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Friday, 5 May 1939

Mr FORDE (Capricornia) .- I congratulate the honorable member for Macquarie (Mr. John Lawson) upon his appointment as Minister for Trade and Customs. That is a very interesting and responsible position, in which he will have great scope for the exercise of his undoubted ability. On the 3rd May he tabled a schedule that had been in operation from May 'last and which we were told would be ratified by Parliament by November of last year. However, that period was extended a further six months, which meant that the schedule should have been dealt with item by item by the 4th of the present month. But finding that this would probably embarrass the Government, the Minister has brought down a further schedule, with the result that these items may remain on the table for another six months. I draw attention to the history of this particular amendment of the Customs Act 1901-1930 which was effected in July, 1934, by adding to the appropriate section the following words : - or before the expiration of six months after such tariff or tariff alteration is proposed, whichever first happens.

We were told that this amendment would become operative as from the 1st January, 1935, and that it was intended that all schedules would be considered by Parliament item by item before the expiration of six months after their having been tabled. Although it conceded this amendment to the honorable member for Swan (Mr. Gregory), the Government, apparently, has found it inconvenient to adhere to it. We have been told that all items contained in this schedule have been inquired into by the Tariff Board. In addition, I presume the experts of the Customs Department have also investigated them. That being so, I am satisfied that ample inquiry has been made. Perhaps, however, the Tariff Board has been hamstrung to some extent by the provisions in clauses 9 to 13 of the Ottawa Agreement, which caused the board to take an altogether different view from that which it held previously as to what constitutes reasonable protection for Australian industries. Those clauses have proved an embarrassment to the board, as, indeed, they would to any government that stands for adequate protection of Australian industries. I was glad to hear the Minister say -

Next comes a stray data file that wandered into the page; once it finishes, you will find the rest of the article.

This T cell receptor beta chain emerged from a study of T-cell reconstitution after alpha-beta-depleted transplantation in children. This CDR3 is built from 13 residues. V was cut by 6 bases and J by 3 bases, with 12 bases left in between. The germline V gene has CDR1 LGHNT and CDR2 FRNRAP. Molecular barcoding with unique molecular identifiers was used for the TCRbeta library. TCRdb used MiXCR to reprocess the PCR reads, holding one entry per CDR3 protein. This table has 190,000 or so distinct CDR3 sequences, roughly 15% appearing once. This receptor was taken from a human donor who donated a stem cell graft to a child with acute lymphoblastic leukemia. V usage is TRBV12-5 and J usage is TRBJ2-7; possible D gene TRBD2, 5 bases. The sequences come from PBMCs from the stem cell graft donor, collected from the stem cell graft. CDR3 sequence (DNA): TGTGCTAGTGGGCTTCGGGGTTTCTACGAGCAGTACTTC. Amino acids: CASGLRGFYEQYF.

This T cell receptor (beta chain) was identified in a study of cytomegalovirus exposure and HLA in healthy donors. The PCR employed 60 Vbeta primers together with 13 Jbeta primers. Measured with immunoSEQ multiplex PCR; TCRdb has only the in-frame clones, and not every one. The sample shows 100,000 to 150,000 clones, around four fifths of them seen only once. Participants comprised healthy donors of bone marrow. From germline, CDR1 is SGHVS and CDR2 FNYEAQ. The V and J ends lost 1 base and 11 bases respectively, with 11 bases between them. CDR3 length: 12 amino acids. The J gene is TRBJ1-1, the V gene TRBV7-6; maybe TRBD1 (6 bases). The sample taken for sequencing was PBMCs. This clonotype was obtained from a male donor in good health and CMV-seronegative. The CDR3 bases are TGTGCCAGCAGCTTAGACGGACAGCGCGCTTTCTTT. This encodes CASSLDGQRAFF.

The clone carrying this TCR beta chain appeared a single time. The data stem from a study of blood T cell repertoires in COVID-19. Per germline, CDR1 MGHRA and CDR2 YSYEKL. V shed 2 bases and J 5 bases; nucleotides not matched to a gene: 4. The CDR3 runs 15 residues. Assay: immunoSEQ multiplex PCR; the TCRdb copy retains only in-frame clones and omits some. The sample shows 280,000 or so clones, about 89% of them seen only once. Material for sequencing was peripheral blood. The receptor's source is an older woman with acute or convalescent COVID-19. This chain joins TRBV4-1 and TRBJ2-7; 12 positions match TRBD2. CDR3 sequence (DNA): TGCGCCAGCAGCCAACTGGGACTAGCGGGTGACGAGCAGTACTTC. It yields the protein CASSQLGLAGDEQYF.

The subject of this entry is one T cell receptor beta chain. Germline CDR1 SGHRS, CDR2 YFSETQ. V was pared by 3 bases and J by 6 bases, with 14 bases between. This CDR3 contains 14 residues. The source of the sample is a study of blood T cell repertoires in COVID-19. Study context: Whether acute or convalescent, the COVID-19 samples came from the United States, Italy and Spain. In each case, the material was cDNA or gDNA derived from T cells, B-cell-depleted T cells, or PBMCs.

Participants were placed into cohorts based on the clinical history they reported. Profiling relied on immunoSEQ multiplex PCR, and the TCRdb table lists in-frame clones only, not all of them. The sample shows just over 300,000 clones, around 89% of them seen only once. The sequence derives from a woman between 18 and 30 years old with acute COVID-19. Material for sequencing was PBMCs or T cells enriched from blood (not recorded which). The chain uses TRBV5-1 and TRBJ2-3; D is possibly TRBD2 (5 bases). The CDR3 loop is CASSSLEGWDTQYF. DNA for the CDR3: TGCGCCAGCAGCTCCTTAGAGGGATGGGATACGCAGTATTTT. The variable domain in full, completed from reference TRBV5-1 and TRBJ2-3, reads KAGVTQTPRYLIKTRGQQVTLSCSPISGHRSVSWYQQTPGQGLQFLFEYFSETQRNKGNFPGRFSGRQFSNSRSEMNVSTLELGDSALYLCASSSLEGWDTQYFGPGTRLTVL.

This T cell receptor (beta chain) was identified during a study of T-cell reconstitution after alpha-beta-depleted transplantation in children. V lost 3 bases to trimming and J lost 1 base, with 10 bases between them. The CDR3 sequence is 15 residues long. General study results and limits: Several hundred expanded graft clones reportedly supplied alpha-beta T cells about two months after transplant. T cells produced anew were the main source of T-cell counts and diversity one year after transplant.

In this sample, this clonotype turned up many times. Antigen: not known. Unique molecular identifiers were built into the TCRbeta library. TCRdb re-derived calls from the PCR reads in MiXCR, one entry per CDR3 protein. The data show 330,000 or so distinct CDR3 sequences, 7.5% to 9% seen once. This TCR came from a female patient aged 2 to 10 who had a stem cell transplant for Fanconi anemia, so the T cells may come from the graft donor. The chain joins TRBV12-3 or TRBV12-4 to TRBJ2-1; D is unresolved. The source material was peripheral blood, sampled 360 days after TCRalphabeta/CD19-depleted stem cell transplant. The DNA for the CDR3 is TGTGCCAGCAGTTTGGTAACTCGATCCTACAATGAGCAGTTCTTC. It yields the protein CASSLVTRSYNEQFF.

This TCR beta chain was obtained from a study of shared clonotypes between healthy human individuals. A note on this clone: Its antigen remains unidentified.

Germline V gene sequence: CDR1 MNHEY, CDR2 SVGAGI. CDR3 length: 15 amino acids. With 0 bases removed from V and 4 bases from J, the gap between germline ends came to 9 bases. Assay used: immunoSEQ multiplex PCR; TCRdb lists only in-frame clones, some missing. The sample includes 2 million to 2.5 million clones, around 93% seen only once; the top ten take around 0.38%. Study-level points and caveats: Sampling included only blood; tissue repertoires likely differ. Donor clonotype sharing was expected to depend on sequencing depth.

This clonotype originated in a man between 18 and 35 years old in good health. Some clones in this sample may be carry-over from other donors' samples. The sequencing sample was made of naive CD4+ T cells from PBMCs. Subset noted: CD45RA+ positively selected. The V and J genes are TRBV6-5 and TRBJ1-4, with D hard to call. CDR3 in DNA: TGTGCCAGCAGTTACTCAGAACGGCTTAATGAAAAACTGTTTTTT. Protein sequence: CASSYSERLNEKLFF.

The secondary industries of the Commonwealth are expanding, and the output from Australian factories is now 20 per cent, higher than the maximum figure recorded prior to the depression.

I am pleased to note such a big expansion in our secondary industries. I believe that I can rightly claim that this improvement is largely due to the very sound protectionist policy inaugurated by the Scullin Government in which I was Minister for Trade and Customs. That policy has played some part, at least, in laying the foundation for the big development which is taking place in Australian industry to-day. Naturally, some time elapsed before the benefits of that policy became apparent. When it was introduced, Australia was suffering one of the worst economic depressions in its history. Our warehouses were filled with imported goods, whilst the purchasing power of the people had been reduced by half. A considerable time had to elapse before those goods could be cleared and the purchasing power of the people improved as the result of better . conditions. It is very gratifying to know that the sound protectionist policy inaugurated by the Scullin Government has proved so fruitful, and that, to-day, as the result of that policy, economic conditions generally have improved and greater employment is available for our people. I was pleased to hear the Minister say that there was evidence of increased efficiency in secondary industry and that a fair export trade had been established. That is what we aim to do. We wish not only to supply our own requirements, but also to build up an export trade, and it is gratifying to know that, notwithstanding improved working conditions and higher rates of wages, our factories reveal a sufficient margin of efficiency to enable them to compete with the manufacturers in countries adjacent to Australia. The Minister said that the margin between the intermediate tariff and the general tariff is provided for the purpose of treaty making, the benefit of that margin being given to countries which complete treaties with us. That brings me to the whole question of trade treaties, including the Ottawa Agreement, with respect to which 1 shall have something to say later.

I should like to have heard something from the Minister concerning the manufacture of motor car engines in Australia. The establishment of such an industry would be one of the biggest engineering enterprises ever attempted in this country. I should like to know if, and when, the present Minister intends to revive the proposals which were so carefully considered three years ago by a government in which the honorable member for Henty (Sir Henry Gullett) was Minister directing negotiations for trade treaties. That honorable gentleman is Minister for External Affairs in the present Government, and, perhaps, it is premature to suggest that either he, or the Minister for Trade and Customs, is not now so enthusiastic about the establishment of that industry.

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